As it turned out, however, both the provincial and federal Green parties were prompt in sending emails confirming he was no longer a member. He forwarded them to the NDP, but hadn’t heard back yet. “Fingers crossed it works,” he said, adding that not everyone in his situation will have the time to follow through.
Logtenberg sees no contradiction between his support for the Greens and his support for Appadurai’s NDP leadership bid.
He still believes Green Leader Furstenau would make the best premier, ideally following a merging of the two parties, he said. “I would love it,” he said. “Of all of them I know she would be the most outstanding premier.”
That scenario may be unrealistic at this point, he said, but in the meantime Appadurai’s campaign is an opportunity for people like him to have a say and for the NDP to broaden its appeal and add a spirited and empowered coalition to its circle.
Reaction to Logtenberg on Twitter was divided, with some NDP supporters arguing the party is right to make sure the leadership race isn’t co-opted by Greens.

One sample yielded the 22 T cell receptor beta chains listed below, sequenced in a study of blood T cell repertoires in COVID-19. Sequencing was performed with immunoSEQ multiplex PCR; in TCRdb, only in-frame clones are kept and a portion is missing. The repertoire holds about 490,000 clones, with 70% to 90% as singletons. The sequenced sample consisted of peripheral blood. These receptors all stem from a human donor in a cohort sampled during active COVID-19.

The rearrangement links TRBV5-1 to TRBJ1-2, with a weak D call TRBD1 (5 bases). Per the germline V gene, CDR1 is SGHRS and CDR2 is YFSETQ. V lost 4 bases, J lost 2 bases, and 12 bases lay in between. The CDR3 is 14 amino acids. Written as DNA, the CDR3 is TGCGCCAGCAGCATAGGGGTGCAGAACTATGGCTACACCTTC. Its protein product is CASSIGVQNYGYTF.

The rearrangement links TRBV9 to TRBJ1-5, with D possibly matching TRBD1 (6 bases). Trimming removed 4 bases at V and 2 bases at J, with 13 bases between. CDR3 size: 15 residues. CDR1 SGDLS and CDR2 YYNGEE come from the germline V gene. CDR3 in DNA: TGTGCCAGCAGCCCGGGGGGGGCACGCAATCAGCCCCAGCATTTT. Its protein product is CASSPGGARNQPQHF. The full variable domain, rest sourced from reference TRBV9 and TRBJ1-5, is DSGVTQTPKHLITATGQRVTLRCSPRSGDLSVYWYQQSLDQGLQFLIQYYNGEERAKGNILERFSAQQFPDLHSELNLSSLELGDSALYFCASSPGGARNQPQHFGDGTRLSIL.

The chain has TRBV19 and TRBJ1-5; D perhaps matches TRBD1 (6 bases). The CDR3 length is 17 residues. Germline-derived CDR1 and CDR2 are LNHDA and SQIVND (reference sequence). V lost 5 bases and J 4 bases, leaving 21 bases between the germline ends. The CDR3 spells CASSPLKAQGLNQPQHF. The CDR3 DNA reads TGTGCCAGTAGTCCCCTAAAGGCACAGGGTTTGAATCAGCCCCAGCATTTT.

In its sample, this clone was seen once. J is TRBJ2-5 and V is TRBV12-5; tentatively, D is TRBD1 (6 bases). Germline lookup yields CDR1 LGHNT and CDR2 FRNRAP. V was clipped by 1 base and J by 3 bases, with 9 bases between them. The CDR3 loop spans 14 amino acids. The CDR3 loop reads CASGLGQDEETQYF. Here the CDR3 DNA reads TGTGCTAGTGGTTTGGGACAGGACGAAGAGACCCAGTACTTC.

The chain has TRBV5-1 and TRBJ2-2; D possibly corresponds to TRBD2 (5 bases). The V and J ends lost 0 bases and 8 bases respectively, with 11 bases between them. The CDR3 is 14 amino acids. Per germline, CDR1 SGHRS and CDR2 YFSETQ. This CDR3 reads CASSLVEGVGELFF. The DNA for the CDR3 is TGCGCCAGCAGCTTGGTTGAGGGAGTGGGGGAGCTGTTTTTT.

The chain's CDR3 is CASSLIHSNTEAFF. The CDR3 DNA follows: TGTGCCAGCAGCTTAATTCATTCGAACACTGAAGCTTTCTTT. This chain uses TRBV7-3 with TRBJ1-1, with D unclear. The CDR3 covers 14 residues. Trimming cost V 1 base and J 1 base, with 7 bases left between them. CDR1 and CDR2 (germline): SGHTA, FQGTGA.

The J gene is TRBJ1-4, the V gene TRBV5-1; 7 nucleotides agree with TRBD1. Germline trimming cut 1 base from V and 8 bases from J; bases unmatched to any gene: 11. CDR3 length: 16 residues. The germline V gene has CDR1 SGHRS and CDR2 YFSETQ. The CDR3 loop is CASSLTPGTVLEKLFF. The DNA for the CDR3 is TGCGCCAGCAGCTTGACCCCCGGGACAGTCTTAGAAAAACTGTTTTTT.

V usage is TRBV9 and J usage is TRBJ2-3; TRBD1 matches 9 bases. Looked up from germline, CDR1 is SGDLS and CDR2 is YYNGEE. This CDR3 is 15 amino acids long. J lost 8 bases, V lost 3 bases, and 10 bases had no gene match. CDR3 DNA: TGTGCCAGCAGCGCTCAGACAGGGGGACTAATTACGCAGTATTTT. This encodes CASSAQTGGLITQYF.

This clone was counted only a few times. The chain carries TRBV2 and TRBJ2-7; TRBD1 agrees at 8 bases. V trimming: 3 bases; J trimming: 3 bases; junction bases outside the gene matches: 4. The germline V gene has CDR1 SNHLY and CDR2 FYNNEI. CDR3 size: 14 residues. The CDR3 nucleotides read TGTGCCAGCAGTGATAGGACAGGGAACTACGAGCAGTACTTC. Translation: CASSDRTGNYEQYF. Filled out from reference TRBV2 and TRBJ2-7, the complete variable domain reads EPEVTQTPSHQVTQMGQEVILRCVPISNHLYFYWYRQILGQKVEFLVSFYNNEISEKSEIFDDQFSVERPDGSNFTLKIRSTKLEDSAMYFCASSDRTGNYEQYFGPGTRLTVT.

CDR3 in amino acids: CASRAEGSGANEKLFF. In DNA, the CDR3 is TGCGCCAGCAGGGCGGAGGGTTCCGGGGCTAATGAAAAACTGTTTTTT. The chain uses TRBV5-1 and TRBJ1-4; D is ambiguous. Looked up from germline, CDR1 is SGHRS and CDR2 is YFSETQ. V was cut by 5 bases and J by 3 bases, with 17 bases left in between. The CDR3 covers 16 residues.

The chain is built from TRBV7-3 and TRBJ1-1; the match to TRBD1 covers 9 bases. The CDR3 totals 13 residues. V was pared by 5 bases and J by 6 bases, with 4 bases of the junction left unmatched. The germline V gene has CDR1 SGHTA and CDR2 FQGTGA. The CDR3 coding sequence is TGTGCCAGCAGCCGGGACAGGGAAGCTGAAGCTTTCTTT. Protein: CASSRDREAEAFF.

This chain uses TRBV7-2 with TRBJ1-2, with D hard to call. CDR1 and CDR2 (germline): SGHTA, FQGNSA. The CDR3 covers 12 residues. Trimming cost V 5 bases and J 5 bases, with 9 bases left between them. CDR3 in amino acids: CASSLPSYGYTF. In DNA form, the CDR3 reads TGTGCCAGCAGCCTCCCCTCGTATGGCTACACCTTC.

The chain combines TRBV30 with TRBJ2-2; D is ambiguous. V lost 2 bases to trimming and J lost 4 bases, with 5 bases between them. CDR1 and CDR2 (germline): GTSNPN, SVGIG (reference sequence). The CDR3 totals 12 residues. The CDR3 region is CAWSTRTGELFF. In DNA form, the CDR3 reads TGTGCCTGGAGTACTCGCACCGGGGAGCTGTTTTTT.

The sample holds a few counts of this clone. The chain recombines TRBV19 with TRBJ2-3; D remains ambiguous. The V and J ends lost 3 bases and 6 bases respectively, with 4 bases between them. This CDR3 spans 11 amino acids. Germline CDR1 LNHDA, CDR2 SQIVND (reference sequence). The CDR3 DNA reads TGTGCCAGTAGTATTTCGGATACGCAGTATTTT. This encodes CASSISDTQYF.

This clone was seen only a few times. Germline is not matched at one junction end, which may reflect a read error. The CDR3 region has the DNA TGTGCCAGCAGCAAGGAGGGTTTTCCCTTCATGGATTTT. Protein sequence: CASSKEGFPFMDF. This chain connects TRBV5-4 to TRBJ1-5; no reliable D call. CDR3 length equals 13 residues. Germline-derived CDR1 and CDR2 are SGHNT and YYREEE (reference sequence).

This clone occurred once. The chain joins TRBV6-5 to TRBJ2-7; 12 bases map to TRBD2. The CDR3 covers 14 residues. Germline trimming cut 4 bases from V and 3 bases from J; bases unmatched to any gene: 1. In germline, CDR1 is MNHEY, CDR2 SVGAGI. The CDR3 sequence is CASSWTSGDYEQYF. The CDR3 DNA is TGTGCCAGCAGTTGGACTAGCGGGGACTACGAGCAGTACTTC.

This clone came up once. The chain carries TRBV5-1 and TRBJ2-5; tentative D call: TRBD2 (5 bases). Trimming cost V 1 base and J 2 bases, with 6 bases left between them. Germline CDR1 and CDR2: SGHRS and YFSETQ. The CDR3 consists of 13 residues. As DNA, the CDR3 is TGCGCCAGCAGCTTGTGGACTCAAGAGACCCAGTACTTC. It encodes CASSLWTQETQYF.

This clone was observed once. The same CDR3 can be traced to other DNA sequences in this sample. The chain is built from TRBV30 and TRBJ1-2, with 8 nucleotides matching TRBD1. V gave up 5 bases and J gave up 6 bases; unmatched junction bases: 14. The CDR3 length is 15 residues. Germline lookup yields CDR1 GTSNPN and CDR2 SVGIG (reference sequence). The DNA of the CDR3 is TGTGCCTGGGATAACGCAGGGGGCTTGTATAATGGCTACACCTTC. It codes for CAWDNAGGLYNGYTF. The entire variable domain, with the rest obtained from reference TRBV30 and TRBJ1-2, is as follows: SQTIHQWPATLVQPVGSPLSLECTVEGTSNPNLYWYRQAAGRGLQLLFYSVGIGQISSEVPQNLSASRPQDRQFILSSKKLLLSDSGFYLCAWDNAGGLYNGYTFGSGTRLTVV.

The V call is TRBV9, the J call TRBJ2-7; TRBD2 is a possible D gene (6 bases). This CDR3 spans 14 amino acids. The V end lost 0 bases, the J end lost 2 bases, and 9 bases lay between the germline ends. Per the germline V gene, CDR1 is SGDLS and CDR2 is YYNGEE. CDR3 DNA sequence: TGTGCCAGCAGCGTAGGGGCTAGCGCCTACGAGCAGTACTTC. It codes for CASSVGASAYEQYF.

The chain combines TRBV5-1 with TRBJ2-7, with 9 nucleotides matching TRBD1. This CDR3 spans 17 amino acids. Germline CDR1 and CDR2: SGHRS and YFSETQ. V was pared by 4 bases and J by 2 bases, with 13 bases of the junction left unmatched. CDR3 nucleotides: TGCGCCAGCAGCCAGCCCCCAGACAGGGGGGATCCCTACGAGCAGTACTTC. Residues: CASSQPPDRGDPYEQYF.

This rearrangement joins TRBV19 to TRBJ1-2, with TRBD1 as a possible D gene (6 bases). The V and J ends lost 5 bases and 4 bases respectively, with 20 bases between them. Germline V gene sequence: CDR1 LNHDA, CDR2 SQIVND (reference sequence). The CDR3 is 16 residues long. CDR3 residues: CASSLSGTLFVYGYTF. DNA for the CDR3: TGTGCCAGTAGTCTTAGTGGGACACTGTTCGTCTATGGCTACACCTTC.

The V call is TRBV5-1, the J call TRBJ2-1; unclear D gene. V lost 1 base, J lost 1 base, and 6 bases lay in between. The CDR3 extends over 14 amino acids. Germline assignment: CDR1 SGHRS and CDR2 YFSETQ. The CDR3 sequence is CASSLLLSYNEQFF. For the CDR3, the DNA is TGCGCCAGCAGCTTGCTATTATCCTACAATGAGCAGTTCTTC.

One, Charlie Baranski, wrote, “It seems totally okay and even best practice for a party to go through their membership rolls before a leadership election and ensure everyone who may have an issue with their membership has time to correct it before voting begins.”
In response Logtenberg said the issue was the lack of time to provide the proof.
He suggested there were “thousands” of new members in the same situation, an allegation he repeated in a CityNews 1130 story.